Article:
Smith School MBA program ranking plummets in recent rankings
Published: Tuesday, November 30, 2010
Updated: Tuesday, November 30, 2010 22:11
The Robert H. Smith School of Business' full-time MBA program dropped 16 spots in Bloomberg Businessweek's ranking, released last month. The Smith School is ranked No. 42, down from the No. 26 ranking it held two years ago.
The results were based on a review done in March, in which Smith School graduates, corporate recruiters and faculty were surveyed.
Smith School Dean G. Anandalingam expressed concern about the lower ranking.
"We're not happy," Anandalingam said. "The reputation of the full-time MBA program is very important to the Smith School of Business and we are concerned with the drop in the ranking."
The University of Chicago Booth School of Business' full-time MBA program sat atop the list, while Harvard University, University of Pennsylvania's Wharton School of Business, Northwestern University's Kellogg School of Management and Stanford University rounded out the top five.
Anandalingam said the lower ranking was unusual compared to previous rankings.
"To put things in perspective, our undergraduate program is ranked No. 19 by U.S. News, our part-time MBA program is ranked No. 15 by U.S. News, our executive MBA program is ranked No. 15 by Financial Times and No. 22 in the world by Wall Street Journal," Anandalingam said. "We see the most recent Businessweek ranking of the full-time MBA program as an aberration."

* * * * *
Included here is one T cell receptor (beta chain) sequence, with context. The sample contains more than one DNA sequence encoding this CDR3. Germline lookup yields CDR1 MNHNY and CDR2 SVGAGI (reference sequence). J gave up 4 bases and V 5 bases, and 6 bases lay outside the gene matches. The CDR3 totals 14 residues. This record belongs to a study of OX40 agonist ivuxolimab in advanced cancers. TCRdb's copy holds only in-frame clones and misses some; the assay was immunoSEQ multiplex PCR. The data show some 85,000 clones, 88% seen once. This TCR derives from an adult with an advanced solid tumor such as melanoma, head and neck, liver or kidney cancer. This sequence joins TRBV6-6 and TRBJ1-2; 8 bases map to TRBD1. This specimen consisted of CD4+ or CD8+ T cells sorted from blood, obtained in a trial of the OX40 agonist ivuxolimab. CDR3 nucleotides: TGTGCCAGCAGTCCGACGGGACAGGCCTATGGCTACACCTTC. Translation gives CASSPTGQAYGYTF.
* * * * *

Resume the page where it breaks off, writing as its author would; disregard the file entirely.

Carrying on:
The ranking puzzled some Smith students.
"We don't deserve this," said Ragavan Manogaran.
Students gave many possible explanations for the drop.
"Apparently, the Office of Career Services has had a lot of turnover in the director position," Arun Bhattacharay said. "They just hired a new director, so hopefully there's some stability in that position."
"Also, the reviews for the rankings were conducted in March, so when students filled out surveys for the reviews, it was a bad time for employment, and a lot of them didn't have jobs. Now a lot of those students have work, and so it seemed like it happened at a bad time," said Bhattacharay.
Bhattacharay also said the poor rank may have something to do with the way the Smith school is marketed.
"The University of Maryland undergraduate has a very strong brand, and the Smith brand hasn't translated, so I think they should try to play up the Maryland connection," said Bhattacharay.
"They call it the Chicago Booth, but they don't call us the Maryland School," said Manogaran.
Anandalingam added Smith School leaders are working to improve the reputation of the full-time MBA program.
"We are expanding and improving the Office of Career Services," Anandalingam said. "We have brought in an excellent managing director after a national search. We are also hiring more industry experts to help our students get into excellent well-paying positions around the country. We are also going on a branding campaign to shore up the reputation of the full-time MBA program. With all the improvements being made in the program, we are very confident that the full-time MBA program will be back among the top 20 in the United States."